Monday, December 19, 2011

A fellow Gambian PCV produced this documentary.
It sums up my two-month stint,
as well as what the other volunteers are accomplishing in The Gambia.
Thank you, Marta.


Thursday, December 15, 2011

In Between

A quick Google images search of "in between" informed me that many musicians can relate to the phrase. There are countless album and songs containing that title. [That was for free.]

Between The Gambia & Jamaica

The past two months of being back in California have been a weird in-between. 
So weird, in fact, that I search for words to describe what life's like now.

I have grown tired of communicating my short Peace Corps stint.

I've come to the rude realization that I will never be able to recall every last miraculous detail in any one given story-telling situation. Those miracles are what really matter.

No one I know will fully understand or be able to relate to what I went through.
(A special thanks to my fellow med evacs: Christy, Sharon, Pete, & Jessica, for coming close.)
 
I'm not a big deal to my medical doctors here in California.
Just another chart number and appointment on the books.

To the people who have asked
"Are you sure you want to go to Jamaica and continue service in Peace Corps?"
No, I'm not sure. Thanks for bringing up my insecurities.

There are no creative ways to tell people that I'm a successful college graduate living at home again.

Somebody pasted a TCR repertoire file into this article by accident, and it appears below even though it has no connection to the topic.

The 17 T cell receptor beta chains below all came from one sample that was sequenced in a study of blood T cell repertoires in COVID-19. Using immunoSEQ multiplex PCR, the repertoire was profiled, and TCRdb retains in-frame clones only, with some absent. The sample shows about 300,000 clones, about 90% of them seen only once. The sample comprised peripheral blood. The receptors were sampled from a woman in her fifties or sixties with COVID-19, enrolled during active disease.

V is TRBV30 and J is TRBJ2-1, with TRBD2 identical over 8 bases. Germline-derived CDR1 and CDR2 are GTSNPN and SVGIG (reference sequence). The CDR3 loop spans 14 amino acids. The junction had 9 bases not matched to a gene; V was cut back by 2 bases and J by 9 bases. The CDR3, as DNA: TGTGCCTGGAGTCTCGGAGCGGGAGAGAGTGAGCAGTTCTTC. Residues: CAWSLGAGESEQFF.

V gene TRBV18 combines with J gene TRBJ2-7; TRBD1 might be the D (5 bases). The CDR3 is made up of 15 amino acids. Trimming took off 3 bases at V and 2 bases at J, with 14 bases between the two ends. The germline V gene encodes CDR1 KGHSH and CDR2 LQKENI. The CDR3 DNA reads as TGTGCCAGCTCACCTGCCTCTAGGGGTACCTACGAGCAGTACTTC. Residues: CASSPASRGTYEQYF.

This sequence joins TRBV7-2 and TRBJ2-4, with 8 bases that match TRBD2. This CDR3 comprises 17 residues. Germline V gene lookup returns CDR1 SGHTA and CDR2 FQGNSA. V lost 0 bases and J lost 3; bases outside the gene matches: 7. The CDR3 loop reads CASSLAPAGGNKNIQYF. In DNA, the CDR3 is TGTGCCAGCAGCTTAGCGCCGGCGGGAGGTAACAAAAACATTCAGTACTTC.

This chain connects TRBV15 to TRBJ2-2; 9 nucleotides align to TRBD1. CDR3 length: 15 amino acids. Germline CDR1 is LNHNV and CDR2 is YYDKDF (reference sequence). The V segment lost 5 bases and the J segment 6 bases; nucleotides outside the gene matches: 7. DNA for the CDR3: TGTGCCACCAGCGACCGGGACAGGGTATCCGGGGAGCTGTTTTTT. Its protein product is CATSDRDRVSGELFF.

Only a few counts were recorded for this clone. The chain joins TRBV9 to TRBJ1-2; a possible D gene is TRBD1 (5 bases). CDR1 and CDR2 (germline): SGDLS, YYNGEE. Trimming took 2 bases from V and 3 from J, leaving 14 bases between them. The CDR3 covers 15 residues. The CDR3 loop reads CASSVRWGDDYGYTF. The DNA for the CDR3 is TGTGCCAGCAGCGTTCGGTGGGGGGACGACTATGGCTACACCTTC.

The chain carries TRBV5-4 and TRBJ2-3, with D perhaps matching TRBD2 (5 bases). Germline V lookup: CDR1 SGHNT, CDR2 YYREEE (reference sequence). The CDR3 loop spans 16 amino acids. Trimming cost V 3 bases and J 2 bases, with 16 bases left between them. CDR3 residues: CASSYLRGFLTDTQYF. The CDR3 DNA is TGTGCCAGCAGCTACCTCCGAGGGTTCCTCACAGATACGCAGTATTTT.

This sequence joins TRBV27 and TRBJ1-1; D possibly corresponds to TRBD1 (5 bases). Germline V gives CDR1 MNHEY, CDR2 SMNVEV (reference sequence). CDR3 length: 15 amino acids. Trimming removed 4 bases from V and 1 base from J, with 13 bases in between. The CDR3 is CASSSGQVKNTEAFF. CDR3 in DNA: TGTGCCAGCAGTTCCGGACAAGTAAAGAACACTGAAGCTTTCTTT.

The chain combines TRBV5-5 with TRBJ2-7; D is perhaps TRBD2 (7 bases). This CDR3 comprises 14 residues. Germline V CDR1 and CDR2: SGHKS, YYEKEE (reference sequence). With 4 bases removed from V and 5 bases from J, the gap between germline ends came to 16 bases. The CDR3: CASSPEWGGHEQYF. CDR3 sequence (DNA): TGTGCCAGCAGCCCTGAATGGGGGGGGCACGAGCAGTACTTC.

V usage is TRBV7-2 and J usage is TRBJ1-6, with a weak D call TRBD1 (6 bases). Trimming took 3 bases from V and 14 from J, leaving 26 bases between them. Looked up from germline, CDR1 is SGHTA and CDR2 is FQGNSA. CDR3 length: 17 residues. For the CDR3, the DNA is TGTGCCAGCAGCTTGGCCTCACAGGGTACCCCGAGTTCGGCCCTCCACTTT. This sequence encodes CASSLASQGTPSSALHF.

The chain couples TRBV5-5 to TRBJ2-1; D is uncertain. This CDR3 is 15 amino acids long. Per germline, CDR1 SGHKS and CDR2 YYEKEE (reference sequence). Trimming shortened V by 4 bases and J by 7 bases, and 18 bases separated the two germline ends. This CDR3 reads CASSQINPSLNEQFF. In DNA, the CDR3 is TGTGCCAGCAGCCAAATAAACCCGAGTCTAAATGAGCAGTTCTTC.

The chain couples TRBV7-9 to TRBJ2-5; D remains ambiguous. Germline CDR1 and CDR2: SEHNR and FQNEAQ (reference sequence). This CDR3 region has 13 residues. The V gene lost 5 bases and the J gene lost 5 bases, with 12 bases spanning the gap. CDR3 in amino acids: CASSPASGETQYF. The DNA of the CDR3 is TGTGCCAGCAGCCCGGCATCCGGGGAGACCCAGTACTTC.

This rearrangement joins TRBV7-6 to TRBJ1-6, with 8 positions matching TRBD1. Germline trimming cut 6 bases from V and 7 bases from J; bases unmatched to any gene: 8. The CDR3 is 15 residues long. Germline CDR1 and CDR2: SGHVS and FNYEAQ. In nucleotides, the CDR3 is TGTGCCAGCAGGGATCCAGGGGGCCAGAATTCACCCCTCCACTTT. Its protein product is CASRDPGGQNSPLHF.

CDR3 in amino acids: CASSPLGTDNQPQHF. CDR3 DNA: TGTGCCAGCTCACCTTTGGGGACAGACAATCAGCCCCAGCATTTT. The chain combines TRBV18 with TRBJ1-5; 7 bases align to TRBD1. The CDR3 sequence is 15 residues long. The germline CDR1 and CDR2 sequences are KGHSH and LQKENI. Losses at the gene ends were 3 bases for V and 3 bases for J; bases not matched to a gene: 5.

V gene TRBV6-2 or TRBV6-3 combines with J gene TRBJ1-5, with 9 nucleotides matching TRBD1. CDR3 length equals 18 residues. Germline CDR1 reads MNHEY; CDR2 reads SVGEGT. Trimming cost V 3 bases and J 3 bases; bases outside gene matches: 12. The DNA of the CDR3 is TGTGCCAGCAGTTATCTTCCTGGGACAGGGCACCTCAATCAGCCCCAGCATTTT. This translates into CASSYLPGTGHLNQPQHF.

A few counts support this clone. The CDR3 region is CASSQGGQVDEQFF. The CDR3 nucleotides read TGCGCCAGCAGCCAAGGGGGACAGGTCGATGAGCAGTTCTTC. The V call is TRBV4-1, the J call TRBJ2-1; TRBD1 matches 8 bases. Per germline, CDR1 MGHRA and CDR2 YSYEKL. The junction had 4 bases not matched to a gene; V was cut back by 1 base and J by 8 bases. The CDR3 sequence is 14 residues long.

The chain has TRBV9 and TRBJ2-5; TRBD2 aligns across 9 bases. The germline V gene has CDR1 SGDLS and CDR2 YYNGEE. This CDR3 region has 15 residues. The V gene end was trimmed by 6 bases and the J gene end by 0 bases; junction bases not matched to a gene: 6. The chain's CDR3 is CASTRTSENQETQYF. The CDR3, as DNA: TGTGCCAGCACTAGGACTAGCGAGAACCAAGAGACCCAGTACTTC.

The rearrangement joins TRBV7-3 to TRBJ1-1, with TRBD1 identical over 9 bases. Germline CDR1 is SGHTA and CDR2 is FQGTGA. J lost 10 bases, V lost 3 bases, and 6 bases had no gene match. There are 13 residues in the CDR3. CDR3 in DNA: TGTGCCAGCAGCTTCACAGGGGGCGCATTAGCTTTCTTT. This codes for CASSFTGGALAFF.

I love my parents. It's not them...it's me.

I'm slowly understanding how messed up my body really is,
and wonder if my health will ever be the equivalent of what it was pre-Africa.

All this in-between can get pretty discouraging when I lose sight of the goal. 
The theme of Philippians 3 is having no confidence in the flesh, pressing on toward the goal.
My flesh is weak (as if I needed to be reminded), and my goal is Christ.

Onward.

Monday, December 5, 2011

Saint Nicholas

No child really understands what they have in their family lines until they are cultured and mature enough to realize it later in life. Such is the case for me. My paternal grandmother is a born-and-raised German who moved here after she married my grandfather in 1958. She not only brought her thick accent and some wooden cooking spoons, but also her German holiday traditions.
Thus, I grew up celebrating Saint Nicholas Day.

Every December 5th eve, my sisters and I would run to find the biggest shoe possible to set outside our bedroom doors. We knew, without a doubt, that St. Nicholas would visit us in our slumber and fill our shoe with a new pair of socks, chocolates, and perhaps a small toy. One year I was even adamant that more goodies could be stuffed into a sandal than a regular sneaker. It goes without saying that we were always jealous of the size of Dad's shoe.

Saint Nicholas was the only son born to wealthy, Christian parents in Asia Minor. His parents died when he was just a lad, and he was raised by his uncle (also by the name of Nicholas). It is reported that Nicholas was interested in religious studies from an early age. He had a reputation for secret gift-giving such as putting coins in the shoes of those who left them out for him. The legend of Santa Claus evolved from the habits of Saint Nicholas.

There are a few weird legends reported about Saint Nicholas as well.
Catholics and Orthodox Christians have different views on his importance as a human.

My parents have instilled the tradition of Saint Nicholas in me.
After I moved away to college I would get a "St. Nicholas" package every first week of December.
And yes, my shoe is set outside my bedroom door tonight.


Though shoe-filling in our family is a mere tradition,
we can all be inspired by the memory of the man who secretly gave gifts.

Postings